Magazine article Clinical Psychiatry News

Late-Life Psychosis Mimics Schizophrenia

Magazine article Clinical Psychiatry News

Late-Life Psychosis Mimics Schizophrenia

Article excerpt

EDINBURGH -- Age greater than 60 years is a major risk factor for onset of a nonorganic, nonaffective psychosis that's surprisingly common yet largely unappreciated outside the relatively small world of geriatric psychiatry.

"This late-life psychosis looks a bit like schizophrenia, but it isn't schizophrenia. It has risk factors and features that are similar to, and others that are different from, schizophrenia," Dr. Robert Howard observed at the congress.

Several decades ago, he and his coinvestigators studied the age at first psychiatric hospitalization for nonorganic, nonaffective psychosis in the United Kingdom and the Netherlands and demonstrated the existence of two peaks in incidence. The first occurs in individuals in their late teens and early 20s, the time of greatest risk for classic new-onset schizophrenia.

The second peak rises steeply after age 60 and summits in the 80s. The incidence of this late-life psychosis is greater in women than in men, just opposite the gender pattern for schizophrenia in younger people.

"In fact, if you're a woman, the most risky time in your life for developing a psychosis--and I'm not talking about the psychosis associated with dementia--is old age," according to Dr. Howard, professor of old-age psychiatry and psychopathology at the Institute of Psychiatry, King's College London.

He chaired an international consensus conference which, after much debate, chose the term "very late-onset schizophrenia-like psychosis" to describe this nonorganic psychosis with onset after age 60 (Am. J. Psychiatry 2000;157:172-8). It's an awkward term, Dr. Howard conceded, but after a full day of argument it was the only one the world's experts on schizophrenia could agree on.

"We used to call it late paraphrenia.' That never caught on beyond the U.K. Whenever I speak on this in the U.S., I have to explain that these patients don't have dementia," said Dr. Howard, also the dean of the Royal College of Psychiatrists. These late-life psychosis patients have all the classic symptoms of schizophrenia in the young, with one striking exception: no formal thought disorder.

"I must have personally sat down and spent time with 700-800 patients with late-life psychosis, and I've never seen one with a formal thought disorder. And they very rarely develop negative symptoms. I won't say never, but negative symptoms are extremely rare in this group," Dr. Howard continued.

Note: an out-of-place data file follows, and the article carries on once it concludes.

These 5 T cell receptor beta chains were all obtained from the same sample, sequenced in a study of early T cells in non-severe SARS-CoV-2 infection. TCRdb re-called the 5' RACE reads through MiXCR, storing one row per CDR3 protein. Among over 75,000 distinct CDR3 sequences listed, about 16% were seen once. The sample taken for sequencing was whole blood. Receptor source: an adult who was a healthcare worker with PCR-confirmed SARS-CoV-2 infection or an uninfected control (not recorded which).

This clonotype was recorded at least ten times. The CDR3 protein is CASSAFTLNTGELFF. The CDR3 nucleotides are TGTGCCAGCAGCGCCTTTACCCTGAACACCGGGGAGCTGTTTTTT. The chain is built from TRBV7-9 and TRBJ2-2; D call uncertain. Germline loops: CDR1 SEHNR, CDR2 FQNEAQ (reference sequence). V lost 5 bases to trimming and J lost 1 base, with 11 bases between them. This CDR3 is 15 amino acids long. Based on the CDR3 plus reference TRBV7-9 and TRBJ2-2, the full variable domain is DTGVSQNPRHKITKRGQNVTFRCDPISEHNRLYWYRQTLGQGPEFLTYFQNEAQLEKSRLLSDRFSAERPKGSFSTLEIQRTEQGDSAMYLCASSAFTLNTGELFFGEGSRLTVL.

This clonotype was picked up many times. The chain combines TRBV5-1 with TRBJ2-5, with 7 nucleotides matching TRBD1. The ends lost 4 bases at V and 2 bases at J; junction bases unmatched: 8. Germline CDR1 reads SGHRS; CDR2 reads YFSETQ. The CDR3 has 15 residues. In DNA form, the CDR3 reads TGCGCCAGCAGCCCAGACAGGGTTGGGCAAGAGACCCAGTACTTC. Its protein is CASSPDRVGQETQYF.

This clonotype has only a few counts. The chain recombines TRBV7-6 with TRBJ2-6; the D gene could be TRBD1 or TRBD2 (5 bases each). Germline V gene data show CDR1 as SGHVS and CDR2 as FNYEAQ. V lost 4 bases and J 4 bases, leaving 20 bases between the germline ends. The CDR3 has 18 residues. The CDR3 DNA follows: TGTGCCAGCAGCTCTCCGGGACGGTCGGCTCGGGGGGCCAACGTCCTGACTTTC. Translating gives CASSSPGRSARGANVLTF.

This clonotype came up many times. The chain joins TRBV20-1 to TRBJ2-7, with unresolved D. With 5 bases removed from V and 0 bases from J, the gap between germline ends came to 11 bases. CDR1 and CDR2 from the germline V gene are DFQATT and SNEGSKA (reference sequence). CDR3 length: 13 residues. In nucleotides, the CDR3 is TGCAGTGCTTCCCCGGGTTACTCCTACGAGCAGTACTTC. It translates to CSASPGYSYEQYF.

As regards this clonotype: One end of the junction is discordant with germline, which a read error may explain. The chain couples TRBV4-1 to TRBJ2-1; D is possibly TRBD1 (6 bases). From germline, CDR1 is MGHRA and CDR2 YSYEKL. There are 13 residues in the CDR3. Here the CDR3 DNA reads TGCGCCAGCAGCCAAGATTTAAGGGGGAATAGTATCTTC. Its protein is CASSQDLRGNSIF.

Elderly patients with new-onset nonorganic, nonaffective psychosis also display several symptoms that just aren't found in younger schizophrenia patients. Roughly 80% of them have partition delusions: a belief that something that normally acts as a physical boundary--say, walls, floors, ceilings--no longer does so.

"These patients will tell you that they don't know how he does it, but the man next door is able to walk through the wall, paint all the ornaments in the china cupboard red, and then walk back out the same way. Or the lady upstairs has a special camera that allows her to see through the ceiling. These are absolutely characteristic of these patients," he said.

Another difference from schizophrenia in the young is that 20%-25% of these elderly patients experience vivid and complex Charles Bonnet syndrome-type visual hallucinations. Dr. William T. Carpenter Jr. said in an interview that the types of psychotic syndromes are numerous, and that hallucinations and delusions are not very discriminating between diagnostic categories. "It may be that many of the late-age-onset psychoses are not schizophrenia," said Dr. Carpenter, who is chair of the DSM-5 Psychotic Disorders Work Group. "Some [cases] may be brief psychosis; others might be disorder or induced by a medical condition or its treatment. In any case, schizophrenia is a very heterogeneous syndrome."

It is clear that patients with late-life psychosis perform very poorly on measures of executive function, motor skills, and verbal ability, according to Dr. …

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